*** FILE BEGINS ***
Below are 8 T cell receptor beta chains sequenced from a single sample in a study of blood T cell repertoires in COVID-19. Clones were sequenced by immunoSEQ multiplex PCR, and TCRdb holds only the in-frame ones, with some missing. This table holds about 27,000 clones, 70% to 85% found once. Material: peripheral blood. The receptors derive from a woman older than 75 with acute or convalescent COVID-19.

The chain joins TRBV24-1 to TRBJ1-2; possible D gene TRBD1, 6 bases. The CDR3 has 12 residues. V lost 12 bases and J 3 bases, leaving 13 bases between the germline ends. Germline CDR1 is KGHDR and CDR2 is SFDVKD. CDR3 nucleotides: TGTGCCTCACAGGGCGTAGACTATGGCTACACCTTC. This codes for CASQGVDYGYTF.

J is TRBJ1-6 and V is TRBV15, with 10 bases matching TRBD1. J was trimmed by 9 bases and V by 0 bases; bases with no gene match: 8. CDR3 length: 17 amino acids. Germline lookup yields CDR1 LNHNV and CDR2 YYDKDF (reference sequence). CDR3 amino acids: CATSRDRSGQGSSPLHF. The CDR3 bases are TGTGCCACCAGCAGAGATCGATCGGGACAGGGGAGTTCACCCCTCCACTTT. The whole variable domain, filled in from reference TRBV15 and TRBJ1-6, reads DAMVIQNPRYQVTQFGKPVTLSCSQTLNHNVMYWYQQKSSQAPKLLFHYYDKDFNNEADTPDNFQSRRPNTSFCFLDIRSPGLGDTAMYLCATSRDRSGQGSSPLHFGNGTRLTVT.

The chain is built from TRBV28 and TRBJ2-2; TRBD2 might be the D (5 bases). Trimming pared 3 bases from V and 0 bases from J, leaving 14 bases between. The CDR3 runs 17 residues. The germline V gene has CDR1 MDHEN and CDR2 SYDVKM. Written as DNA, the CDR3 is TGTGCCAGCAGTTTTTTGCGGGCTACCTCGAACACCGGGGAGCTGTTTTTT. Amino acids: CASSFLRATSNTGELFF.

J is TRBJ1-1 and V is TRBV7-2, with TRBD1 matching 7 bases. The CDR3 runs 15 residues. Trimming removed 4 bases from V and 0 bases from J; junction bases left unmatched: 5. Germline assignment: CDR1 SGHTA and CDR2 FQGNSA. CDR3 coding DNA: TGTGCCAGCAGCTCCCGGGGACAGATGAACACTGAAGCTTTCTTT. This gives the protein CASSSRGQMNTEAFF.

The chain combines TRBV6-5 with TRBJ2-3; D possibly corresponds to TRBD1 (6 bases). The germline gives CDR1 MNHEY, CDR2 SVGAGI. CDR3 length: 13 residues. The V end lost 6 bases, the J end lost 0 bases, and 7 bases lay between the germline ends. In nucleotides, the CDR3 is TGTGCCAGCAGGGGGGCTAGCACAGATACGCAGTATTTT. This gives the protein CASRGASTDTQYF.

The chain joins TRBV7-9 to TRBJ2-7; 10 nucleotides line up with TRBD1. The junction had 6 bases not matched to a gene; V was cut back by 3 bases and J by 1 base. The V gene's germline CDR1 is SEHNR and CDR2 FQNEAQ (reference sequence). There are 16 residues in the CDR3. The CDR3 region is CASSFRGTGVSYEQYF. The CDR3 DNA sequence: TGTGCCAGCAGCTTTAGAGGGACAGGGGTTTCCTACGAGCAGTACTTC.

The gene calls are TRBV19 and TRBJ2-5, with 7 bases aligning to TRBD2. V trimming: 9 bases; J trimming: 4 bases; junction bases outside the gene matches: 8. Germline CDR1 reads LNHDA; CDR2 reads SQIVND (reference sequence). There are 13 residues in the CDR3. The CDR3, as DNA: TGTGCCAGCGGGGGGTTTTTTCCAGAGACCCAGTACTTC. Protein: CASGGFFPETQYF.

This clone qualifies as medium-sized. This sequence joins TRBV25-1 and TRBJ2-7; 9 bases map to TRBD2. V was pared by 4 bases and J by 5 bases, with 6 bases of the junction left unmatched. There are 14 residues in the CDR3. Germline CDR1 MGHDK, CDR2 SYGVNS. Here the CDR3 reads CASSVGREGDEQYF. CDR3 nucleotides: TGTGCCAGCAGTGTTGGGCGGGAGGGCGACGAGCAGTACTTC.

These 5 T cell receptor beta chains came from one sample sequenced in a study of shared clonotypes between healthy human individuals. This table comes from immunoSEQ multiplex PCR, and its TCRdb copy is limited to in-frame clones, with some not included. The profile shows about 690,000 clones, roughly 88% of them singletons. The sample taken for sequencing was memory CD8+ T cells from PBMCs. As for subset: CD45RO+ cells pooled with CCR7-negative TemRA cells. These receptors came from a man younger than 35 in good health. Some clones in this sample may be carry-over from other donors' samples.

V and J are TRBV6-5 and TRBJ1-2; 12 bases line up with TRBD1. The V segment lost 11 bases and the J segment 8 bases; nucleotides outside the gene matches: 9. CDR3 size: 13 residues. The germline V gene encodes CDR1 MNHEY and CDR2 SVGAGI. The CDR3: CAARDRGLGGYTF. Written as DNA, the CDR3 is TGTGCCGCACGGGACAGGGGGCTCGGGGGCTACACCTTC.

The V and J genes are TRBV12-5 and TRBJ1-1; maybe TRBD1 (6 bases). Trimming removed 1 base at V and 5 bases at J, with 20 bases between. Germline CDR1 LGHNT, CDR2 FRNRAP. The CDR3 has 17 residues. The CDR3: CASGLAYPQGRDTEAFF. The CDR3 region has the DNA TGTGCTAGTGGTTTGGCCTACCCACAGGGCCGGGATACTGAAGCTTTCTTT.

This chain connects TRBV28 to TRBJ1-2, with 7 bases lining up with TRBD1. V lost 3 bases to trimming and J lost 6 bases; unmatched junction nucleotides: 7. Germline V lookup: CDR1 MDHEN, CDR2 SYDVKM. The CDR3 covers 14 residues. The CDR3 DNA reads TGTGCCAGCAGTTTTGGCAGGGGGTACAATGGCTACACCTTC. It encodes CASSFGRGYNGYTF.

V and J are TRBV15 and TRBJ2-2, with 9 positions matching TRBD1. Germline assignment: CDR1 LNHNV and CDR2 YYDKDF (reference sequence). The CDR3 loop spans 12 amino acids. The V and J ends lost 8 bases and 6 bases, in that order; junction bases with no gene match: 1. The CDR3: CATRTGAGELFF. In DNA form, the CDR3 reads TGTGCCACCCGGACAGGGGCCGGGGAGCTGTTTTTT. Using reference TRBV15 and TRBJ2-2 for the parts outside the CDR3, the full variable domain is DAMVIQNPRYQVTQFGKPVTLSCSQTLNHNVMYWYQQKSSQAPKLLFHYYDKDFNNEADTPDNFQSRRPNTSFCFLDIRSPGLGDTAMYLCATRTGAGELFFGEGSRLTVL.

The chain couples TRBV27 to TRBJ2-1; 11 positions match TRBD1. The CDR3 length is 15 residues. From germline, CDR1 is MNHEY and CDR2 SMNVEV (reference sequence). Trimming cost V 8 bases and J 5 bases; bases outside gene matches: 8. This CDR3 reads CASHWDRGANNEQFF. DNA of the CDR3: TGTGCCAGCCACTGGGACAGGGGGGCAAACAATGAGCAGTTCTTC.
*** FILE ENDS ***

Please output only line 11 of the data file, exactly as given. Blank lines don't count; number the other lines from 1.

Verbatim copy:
V and J are TRBV6-5 and TRBJ1-2; 12 bases line up with TRBD1. The V segment lost 11 bases and the J segment 8 bases; nucleotides outside the gene matches: 9. CDR3 size: 13 residues. The germline V gene encodes CDR1 MNHEY and CDR2 SVGAGI. The CDR3: CAARDRGLGGYTF. Written as DNA, the CDR3 is TGTGCCGCACGGGACAGGGGGCTCGGGGGCTACACCTTC.